logo-department-sheriff-300x206Stillwater County’s Sheriff is the chief executive officer of the agency and is elected by the residents of Stillwater County.  The Sheriff and command staff manage the day-to-day investigations, evidence management, civil process, and a number of support operations necessary to provide full law enforcement coverage and services for Stillwater County.

The Stillwater County Sheriff’s Office is the chief law enforcement agency in Stillwater County, Montana.  It is comprised of approximately twenty-six employees including sworn officers, communications technicians, and professional support staff.  The Sheriff’s Office provides general law enforcement, court security, dispatching, and search and rescue operations for the citizens of Stillwater County in a service area of 1,805 miles.  Additionally, this agency provides specialized regional services to the entire county and contract law enforcement to specific areas.

Through a contract with the Yellowstone County Detention Facility (YCDF), Stillwater County prisoners are housed at the YCDF. Visit YCDF's official website for prisoners' detail.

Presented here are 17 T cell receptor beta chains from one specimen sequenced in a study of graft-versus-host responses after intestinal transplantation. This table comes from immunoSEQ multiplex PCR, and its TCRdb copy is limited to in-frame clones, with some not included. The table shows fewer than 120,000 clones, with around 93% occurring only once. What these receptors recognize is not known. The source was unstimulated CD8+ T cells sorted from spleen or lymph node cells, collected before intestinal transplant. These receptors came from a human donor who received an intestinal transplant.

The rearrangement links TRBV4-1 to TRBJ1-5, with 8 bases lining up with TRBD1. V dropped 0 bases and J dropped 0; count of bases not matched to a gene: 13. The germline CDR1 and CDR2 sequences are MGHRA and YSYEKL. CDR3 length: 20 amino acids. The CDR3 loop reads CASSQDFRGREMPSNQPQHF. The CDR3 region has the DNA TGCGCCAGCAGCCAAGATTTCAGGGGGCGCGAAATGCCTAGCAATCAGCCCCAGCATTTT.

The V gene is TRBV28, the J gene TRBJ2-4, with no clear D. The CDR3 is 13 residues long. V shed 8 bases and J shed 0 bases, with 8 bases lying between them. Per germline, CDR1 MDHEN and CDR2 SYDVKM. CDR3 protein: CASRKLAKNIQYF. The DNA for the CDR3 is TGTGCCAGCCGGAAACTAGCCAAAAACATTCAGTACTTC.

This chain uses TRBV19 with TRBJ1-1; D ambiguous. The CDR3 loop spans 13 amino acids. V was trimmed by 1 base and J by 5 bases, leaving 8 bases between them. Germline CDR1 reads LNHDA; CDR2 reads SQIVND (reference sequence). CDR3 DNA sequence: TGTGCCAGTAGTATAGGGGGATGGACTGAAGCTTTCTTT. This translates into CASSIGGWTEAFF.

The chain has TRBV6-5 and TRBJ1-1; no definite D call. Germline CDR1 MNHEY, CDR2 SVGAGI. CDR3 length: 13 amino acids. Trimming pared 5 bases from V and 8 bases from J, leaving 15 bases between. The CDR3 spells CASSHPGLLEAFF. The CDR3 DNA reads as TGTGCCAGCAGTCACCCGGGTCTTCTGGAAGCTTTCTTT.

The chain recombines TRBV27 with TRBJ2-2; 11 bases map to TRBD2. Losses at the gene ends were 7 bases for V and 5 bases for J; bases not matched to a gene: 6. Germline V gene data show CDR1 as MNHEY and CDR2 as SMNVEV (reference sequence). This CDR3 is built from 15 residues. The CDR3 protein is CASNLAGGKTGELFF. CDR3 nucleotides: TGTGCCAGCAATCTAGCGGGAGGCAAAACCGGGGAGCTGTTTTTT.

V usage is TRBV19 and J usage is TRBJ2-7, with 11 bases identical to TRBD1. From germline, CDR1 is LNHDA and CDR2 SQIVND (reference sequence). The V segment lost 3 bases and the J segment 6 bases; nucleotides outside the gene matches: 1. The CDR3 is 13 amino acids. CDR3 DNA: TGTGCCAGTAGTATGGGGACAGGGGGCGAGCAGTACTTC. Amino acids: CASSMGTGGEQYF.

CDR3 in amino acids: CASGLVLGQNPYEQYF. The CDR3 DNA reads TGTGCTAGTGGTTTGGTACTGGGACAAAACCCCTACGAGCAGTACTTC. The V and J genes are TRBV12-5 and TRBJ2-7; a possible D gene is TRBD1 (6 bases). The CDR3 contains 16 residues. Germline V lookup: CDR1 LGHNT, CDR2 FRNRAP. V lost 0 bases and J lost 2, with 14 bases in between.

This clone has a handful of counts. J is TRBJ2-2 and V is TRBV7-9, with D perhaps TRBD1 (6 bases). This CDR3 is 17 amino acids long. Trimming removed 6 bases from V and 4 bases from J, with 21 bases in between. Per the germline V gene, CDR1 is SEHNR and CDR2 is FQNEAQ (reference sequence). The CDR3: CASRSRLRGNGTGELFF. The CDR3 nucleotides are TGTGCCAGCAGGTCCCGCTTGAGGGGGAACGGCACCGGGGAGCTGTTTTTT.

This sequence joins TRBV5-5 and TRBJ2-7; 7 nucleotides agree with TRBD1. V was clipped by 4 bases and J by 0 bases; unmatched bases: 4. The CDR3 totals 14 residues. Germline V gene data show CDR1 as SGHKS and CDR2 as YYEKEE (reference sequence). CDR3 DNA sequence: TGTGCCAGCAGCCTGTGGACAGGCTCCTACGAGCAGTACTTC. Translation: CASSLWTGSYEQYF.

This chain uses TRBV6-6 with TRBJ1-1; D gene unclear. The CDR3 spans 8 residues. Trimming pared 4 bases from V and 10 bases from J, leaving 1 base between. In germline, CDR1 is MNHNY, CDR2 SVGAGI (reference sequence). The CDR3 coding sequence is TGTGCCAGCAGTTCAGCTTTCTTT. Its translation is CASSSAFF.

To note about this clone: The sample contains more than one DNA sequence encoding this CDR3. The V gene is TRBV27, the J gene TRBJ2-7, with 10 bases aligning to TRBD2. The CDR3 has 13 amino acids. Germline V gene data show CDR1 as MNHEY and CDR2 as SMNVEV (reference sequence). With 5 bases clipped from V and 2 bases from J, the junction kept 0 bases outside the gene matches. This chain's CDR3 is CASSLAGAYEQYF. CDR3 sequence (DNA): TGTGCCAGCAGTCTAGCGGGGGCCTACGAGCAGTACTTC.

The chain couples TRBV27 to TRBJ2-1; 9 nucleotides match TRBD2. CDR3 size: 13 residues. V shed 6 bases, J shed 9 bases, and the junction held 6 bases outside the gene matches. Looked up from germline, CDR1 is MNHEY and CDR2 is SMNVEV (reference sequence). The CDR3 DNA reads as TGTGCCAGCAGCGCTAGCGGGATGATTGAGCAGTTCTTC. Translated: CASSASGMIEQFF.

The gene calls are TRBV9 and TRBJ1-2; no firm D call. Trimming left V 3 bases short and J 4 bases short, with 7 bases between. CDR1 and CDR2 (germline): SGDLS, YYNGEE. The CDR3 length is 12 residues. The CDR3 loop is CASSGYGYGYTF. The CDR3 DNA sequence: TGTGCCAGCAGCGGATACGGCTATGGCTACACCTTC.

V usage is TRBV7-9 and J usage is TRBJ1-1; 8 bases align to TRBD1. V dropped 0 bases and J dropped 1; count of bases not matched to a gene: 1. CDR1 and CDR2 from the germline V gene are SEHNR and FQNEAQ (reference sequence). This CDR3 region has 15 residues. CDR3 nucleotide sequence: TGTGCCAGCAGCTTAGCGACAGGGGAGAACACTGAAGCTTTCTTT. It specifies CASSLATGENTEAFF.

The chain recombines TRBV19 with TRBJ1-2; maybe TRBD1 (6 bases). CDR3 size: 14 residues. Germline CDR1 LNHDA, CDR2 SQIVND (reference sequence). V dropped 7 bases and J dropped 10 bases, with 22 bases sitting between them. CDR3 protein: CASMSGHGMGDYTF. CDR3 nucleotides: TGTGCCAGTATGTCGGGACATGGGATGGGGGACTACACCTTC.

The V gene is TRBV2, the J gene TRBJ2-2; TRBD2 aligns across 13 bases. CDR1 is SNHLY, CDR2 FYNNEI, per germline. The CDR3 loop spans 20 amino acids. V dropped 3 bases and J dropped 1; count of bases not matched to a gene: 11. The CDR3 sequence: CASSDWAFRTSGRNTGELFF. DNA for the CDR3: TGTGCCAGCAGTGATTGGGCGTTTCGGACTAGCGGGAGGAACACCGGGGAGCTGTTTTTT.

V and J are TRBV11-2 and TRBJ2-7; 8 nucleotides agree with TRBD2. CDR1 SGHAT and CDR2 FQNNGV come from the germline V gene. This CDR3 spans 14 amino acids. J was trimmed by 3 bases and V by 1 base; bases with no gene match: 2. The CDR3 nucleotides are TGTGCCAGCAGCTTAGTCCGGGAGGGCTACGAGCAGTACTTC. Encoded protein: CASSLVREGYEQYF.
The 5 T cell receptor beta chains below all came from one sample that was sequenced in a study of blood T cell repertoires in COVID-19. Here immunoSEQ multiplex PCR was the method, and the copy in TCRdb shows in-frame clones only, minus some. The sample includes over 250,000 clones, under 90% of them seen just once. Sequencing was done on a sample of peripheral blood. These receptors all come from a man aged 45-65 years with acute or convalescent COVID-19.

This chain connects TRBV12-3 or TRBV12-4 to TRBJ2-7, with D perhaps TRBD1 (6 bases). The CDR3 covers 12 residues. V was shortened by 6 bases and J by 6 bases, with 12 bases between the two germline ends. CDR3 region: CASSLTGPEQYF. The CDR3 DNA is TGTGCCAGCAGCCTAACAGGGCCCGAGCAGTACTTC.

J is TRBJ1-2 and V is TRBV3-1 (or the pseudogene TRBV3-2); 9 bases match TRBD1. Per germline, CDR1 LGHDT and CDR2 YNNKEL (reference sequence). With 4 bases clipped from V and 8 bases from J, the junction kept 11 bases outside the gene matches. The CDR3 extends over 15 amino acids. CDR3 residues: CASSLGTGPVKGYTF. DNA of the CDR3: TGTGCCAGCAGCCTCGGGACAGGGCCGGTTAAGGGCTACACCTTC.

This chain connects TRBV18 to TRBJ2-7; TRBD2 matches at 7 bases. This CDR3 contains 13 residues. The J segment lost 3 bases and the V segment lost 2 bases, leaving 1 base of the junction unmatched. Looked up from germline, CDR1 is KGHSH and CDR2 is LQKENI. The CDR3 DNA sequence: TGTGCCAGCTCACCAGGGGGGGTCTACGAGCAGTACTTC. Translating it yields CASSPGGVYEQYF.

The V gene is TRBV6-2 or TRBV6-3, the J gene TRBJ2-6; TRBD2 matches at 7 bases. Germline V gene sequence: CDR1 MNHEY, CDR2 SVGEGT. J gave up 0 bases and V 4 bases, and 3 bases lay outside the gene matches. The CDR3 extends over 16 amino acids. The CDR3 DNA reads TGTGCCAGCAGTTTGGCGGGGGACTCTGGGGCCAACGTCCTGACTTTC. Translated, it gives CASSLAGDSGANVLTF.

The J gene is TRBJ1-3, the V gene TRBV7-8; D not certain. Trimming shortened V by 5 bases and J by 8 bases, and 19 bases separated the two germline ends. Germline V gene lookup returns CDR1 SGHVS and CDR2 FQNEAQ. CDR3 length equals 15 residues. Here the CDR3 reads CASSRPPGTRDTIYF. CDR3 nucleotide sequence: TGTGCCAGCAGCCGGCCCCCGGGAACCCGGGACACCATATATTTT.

The Coroner is an elected public official.  In Montana, the Coroner can be a separate office, or it can be combined with the position of Sheriff, as it is in Stillwater County. The Coroner can appoint Deputy Coroners.

The Coroner must determine the cause and manner of death.  The manner of death is listed as an accident, homicide, suicide, natural, undetermined, or pending (waiting for autopsy results).  Cause of death is a medical-legal determination, such as cancer, heart attack, or blunt force trauma to the head.

The Coroner must attend a 40-hour class on death investigation, and then attend 16 hours of training every two years. The Coroner can get assistance from the State Medical Examiner.

The Coroner inquires into any death that was caused by anything other than natural causes (accident, homicide), or when no licensed physician will sign the death certificate. The death certificates are filed at the local registrar’s office.

Montana law requires that the Coroner be notified immediately of a death.  The Coroner will then determine if an inquiry will be necessary.  No individual may move a deceased person without authorization from the Coroner.

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